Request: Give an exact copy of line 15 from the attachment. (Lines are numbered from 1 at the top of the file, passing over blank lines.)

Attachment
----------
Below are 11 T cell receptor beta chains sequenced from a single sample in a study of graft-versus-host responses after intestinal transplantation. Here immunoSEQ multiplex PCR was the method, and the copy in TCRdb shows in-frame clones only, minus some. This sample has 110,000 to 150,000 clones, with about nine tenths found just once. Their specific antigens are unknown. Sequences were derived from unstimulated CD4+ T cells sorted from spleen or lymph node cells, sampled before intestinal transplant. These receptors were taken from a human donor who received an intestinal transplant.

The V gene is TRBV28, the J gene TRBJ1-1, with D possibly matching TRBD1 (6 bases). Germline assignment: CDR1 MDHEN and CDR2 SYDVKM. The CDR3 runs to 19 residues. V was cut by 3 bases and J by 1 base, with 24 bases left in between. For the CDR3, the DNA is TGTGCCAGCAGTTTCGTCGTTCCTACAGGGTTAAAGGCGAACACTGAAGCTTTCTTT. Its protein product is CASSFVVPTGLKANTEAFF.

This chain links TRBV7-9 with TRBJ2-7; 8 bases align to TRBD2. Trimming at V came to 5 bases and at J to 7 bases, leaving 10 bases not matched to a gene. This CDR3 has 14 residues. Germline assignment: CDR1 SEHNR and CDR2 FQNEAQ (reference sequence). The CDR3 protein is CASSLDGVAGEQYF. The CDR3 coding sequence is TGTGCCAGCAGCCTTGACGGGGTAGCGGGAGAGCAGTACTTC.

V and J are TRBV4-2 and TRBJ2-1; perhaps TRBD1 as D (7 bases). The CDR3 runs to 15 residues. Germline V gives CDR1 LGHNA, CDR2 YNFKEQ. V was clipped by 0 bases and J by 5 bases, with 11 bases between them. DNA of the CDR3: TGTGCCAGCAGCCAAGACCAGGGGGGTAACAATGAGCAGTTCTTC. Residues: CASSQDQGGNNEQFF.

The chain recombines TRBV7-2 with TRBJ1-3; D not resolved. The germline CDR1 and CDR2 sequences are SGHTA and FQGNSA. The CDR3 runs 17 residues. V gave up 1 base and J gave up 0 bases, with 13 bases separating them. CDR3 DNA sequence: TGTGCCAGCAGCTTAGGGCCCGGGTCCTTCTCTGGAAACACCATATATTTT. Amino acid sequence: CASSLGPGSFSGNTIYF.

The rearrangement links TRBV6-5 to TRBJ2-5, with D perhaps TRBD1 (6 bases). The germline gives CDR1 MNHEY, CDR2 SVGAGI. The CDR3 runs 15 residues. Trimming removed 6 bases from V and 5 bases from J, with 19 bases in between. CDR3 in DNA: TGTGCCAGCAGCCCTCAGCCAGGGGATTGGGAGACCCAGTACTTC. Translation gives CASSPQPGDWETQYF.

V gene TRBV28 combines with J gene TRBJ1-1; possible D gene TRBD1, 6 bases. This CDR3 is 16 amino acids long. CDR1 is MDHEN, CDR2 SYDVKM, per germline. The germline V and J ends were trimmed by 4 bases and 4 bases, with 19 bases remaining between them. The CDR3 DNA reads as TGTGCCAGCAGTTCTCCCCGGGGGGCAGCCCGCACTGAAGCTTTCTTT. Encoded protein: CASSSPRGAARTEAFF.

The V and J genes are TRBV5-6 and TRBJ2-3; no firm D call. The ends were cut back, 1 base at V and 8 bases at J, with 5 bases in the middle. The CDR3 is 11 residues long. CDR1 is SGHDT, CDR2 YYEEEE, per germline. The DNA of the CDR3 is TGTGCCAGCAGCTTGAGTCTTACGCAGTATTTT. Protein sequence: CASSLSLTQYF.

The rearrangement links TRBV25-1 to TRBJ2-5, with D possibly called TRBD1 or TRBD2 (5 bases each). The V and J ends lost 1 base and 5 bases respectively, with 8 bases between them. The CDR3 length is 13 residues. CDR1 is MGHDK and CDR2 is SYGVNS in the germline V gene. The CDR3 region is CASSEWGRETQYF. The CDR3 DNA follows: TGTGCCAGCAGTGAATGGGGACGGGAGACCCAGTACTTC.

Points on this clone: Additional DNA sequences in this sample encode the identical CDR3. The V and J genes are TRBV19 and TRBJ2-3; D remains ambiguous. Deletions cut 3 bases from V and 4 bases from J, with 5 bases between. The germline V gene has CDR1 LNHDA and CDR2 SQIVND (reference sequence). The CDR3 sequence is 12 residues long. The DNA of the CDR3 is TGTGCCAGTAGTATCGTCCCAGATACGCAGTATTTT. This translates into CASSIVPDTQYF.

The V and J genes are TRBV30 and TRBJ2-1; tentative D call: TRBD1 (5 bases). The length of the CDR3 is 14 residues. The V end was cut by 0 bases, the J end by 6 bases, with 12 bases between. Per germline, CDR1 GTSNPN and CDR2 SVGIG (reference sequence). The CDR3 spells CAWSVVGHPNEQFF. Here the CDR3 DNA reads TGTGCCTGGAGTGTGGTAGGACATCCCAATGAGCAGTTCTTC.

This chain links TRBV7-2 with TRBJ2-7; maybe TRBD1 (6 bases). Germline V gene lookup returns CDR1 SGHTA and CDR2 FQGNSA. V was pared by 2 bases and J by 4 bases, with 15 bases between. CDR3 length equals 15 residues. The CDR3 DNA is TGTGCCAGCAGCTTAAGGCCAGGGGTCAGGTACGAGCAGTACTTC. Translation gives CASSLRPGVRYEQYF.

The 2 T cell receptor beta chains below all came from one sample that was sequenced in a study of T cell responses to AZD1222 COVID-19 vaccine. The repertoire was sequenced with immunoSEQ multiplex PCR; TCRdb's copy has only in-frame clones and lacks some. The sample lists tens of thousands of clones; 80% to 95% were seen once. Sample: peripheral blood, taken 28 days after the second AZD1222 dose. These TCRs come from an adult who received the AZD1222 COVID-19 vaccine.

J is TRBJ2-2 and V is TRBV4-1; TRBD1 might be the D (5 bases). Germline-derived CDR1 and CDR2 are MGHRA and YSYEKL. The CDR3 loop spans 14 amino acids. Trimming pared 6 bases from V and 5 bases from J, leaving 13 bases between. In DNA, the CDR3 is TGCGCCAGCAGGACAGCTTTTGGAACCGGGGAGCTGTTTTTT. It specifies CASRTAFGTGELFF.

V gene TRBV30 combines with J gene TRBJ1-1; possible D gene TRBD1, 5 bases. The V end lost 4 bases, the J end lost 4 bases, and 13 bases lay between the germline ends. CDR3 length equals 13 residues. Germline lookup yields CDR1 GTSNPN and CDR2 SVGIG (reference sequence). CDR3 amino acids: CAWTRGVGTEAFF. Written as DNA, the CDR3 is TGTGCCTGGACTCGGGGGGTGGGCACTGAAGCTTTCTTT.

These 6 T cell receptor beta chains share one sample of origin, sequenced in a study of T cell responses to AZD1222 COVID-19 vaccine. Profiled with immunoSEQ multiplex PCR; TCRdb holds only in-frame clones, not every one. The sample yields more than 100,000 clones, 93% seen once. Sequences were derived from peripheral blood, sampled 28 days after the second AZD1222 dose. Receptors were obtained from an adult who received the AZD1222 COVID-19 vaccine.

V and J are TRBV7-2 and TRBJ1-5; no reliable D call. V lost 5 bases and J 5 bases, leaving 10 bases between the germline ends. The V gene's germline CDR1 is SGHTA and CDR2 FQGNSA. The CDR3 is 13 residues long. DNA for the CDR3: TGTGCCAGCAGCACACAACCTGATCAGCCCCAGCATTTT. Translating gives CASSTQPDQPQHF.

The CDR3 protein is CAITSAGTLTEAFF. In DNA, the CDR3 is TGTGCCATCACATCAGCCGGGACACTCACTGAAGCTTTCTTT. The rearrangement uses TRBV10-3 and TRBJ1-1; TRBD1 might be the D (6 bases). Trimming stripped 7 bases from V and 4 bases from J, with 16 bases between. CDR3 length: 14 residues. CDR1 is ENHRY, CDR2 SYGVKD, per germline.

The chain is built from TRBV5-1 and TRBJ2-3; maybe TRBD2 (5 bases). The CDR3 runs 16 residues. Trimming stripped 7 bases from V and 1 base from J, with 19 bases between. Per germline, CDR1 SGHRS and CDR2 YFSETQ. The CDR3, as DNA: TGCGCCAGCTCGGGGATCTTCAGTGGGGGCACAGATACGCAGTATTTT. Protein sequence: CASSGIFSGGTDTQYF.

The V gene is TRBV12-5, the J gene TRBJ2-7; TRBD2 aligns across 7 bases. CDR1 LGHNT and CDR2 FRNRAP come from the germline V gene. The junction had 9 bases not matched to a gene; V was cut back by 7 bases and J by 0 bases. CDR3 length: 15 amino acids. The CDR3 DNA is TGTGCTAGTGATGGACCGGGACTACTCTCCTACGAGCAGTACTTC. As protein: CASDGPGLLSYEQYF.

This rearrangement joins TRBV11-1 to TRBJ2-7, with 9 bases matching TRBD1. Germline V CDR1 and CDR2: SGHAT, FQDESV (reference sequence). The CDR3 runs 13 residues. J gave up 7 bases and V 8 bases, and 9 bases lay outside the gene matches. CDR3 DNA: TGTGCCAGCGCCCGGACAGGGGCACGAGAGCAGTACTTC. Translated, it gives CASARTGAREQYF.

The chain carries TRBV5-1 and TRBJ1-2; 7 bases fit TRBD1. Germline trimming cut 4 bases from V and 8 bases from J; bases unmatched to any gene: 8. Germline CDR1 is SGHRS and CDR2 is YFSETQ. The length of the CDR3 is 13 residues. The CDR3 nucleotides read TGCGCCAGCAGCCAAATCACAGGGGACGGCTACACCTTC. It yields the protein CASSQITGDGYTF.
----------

V gene TRBV30 combines with J gene TRBJ1-1; possible D gene TRBD1, 5 bases. The V end lost 4 bases, the J end lost 4 bases, and 13 bases lay between the germline ends. CDR3 length equals 13 residues. Germline lookup yields CDR1 GTSNPN and CDR2 SVGIG (reference sequence). CDR3 amino acids: CAWTRGVGTEAFF. Written as DNA, the CDR3 is TGTGCCTGGACTCGGGGGGTGGGCACTGAAGCTTTCTTT.